The game’s writing, on the whole, is disappointing.  And, once again, it is because the game is providing a faulty reimagining of the game that inspired it.  The game’s marketing material poses the philosophical question “What Does One Life Matter?”, which is this game’s version of “What Can Change the Nature of a Man?” But, whereas “What Can Change the Nature of a Man” was a question that arose naturally from Planescape: Torment’s plot, “What Does One Life Matter” feels more like a contrivance – an addition that was forced in because you can’t have a “Torment” game without one big fundamental question. The writing in Torment: Tides of Numenera is also clumsily verbose, frequently obscuring what it is trying to say beneath layers of pretentious bloat.  It results in an incoherent world frequently being described with incoherent language – lengthy passages that you will have to read more than once in order to digest what the game is trying to tell you.  It is never poorly or incompetently written, but rather written with an unappealing and tedious style.  Planescape: Torment had its share of lingo and colorful descriptions, but it was still mostly written in plain language.  It was usually a joy to read.  Torment: Tides of Numenera, on the other hand, is lacking in restraint.  It adopts the rule that if weird is good, twice as weird is great.  Much of it is a chore to read.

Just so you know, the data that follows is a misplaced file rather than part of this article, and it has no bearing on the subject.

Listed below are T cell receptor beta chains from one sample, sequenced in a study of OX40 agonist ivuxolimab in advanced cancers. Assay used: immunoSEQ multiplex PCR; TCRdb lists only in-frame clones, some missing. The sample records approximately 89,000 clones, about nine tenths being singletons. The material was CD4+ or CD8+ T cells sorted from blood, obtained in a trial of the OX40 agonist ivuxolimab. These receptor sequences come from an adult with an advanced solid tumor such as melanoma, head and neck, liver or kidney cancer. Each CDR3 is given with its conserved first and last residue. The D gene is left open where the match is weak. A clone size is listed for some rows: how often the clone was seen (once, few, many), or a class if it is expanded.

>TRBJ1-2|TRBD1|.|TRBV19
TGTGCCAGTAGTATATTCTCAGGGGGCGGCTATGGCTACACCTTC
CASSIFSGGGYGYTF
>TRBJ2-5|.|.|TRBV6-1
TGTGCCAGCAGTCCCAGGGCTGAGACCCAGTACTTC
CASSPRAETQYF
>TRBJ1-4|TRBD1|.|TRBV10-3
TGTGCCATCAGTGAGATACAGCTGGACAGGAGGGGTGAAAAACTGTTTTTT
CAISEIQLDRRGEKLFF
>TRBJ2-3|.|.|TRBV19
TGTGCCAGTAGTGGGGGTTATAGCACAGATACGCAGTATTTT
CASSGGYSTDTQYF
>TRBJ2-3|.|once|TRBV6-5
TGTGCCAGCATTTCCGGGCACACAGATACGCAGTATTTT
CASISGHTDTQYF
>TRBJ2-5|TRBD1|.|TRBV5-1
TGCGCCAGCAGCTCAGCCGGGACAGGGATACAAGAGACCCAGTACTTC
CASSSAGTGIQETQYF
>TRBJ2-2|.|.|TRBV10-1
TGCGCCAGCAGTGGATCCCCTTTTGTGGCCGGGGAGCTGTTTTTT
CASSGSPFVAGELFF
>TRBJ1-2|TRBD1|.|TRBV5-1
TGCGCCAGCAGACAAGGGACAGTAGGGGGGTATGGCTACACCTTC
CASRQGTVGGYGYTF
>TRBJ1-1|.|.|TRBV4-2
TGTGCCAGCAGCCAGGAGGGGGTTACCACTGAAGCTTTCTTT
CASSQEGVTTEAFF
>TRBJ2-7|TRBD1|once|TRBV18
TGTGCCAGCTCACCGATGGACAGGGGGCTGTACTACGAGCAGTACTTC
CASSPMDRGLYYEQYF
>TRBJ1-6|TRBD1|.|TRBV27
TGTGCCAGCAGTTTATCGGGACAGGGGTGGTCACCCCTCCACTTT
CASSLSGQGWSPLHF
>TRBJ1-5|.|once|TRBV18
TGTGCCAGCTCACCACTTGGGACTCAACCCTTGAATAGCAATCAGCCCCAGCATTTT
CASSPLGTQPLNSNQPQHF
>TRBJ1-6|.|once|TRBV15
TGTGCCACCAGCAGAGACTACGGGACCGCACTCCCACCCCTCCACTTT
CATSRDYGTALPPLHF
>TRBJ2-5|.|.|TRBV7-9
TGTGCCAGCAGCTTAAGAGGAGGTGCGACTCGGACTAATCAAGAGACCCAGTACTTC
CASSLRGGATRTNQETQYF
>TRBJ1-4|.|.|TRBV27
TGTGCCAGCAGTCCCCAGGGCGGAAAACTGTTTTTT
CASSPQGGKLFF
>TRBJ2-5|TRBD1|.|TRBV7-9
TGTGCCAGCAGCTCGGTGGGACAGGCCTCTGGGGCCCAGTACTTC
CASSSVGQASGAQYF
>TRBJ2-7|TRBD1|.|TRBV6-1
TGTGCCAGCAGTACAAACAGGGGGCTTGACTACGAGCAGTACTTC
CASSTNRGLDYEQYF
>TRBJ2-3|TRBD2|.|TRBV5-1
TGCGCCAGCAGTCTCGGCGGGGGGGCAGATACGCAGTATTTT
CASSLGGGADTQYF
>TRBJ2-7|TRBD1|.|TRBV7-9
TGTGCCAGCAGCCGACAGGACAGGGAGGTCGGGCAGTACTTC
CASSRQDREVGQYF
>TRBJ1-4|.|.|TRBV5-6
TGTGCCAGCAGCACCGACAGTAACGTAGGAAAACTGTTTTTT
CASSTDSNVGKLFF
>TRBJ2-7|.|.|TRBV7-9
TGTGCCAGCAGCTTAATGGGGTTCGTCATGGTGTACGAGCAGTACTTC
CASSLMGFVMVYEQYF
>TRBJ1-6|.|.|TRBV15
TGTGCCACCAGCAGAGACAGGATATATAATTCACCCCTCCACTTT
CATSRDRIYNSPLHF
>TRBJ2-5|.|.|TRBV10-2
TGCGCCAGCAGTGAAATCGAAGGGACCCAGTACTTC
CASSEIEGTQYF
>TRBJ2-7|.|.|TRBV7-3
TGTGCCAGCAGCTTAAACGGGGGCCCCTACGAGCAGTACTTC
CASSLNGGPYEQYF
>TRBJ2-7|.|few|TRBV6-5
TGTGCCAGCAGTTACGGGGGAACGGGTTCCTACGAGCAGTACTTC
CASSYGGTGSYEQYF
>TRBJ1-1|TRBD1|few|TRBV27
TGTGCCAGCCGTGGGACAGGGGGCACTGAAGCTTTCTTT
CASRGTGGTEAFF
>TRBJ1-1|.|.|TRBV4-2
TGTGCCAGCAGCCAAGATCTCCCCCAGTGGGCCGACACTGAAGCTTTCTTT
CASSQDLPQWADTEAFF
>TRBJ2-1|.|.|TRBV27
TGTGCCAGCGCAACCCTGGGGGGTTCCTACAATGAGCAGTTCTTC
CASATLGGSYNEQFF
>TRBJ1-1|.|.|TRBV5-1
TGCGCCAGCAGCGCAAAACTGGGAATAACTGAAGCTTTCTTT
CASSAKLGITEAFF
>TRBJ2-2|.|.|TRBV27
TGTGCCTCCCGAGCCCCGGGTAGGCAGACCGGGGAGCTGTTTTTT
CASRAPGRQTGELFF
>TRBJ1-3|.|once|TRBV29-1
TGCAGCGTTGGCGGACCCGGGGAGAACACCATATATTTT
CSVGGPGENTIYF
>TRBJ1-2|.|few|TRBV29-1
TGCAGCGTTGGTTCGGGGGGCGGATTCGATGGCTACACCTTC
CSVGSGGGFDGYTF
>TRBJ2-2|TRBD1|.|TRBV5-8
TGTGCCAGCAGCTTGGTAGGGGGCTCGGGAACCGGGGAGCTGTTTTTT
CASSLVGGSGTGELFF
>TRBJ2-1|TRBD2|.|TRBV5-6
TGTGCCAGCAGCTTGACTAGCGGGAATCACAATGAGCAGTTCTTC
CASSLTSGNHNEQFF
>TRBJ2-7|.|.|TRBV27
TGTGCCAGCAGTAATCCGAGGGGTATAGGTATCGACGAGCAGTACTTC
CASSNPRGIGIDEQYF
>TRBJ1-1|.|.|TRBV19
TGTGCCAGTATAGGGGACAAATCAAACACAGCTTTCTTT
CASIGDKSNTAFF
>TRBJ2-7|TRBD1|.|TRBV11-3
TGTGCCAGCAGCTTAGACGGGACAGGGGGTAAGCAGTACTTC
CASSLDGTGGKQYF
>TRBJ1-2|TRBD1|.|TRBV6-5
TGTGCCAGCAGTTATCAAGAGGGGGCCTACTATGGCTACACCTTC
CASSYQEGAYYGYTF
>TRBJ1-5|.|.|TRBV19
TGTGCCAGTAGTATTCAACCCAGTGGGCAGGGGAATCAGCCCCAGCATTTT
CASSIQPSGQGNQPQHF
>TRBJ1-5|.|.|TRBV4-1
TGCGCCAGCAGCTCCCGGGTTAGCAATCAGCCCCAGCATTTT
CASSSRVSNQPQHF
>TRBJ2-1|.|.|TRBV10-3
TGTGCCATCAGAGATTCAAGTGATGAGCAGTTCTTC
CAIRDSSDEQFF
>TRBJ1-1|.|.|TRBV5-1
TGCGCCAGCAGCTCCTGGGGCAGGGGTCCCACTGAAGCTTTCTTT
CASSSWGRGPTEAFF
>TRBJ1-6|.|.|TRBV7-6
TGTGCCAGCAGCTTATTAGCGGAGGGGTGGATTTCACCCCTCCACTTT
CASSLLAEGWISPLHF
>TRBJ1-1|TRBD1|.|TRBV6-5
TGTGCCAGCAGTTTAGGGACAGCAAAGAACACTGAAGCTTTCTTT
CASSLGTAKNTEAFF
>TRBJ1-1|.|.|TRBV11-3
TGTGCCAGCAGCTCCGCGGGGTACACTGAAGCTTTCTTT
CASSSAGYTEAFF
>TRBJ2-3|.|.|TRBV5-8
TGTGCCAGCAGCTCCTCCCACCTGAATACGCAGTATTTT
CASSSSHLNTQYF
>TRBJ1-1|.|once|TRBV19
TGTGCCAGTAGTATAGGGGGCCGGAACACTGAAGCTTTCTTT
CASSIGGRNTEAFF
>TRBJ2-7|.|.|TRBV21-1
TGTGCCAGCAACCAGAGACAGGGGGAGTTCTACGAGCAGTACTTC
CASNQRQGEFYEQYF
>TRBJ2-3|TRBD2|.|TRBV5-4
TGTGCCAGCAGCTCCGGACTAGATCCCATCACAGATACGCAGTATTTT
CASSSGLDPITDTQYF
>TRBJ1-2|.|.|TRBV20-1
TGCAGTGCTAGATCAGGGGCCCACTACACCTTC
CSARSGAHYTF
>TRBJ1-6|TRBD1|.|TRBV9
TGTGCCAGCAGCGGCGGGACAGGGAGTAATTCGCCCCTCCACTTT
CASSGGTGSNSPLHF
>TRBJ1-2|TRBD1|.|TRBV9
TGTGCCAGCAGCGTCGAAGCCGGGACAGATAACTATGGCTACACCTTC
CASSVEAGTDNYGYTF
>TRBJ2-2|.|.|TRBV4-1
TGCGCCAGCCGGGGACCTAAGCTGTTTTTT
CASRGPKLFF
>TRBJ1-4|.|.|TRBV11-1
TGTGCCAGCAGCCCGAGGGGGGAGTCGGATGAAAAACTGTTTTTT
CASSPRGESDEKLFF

The good news about the writing in the game is that the most important part of it, the plot, is a solid success.  The mystery of who exactly The Changing God is, what he wants with you, and your role in the game’s events is a satisfying one.  A rivalry between The Changing God and his First Castoff makes for a terrific backdrop to the story; it is one area of world building in which the game hits the mark effectively.  The game progresses the story at an ideal pace, moving forward with some major events, but also dropping bits of history and exposition into most of the side quests.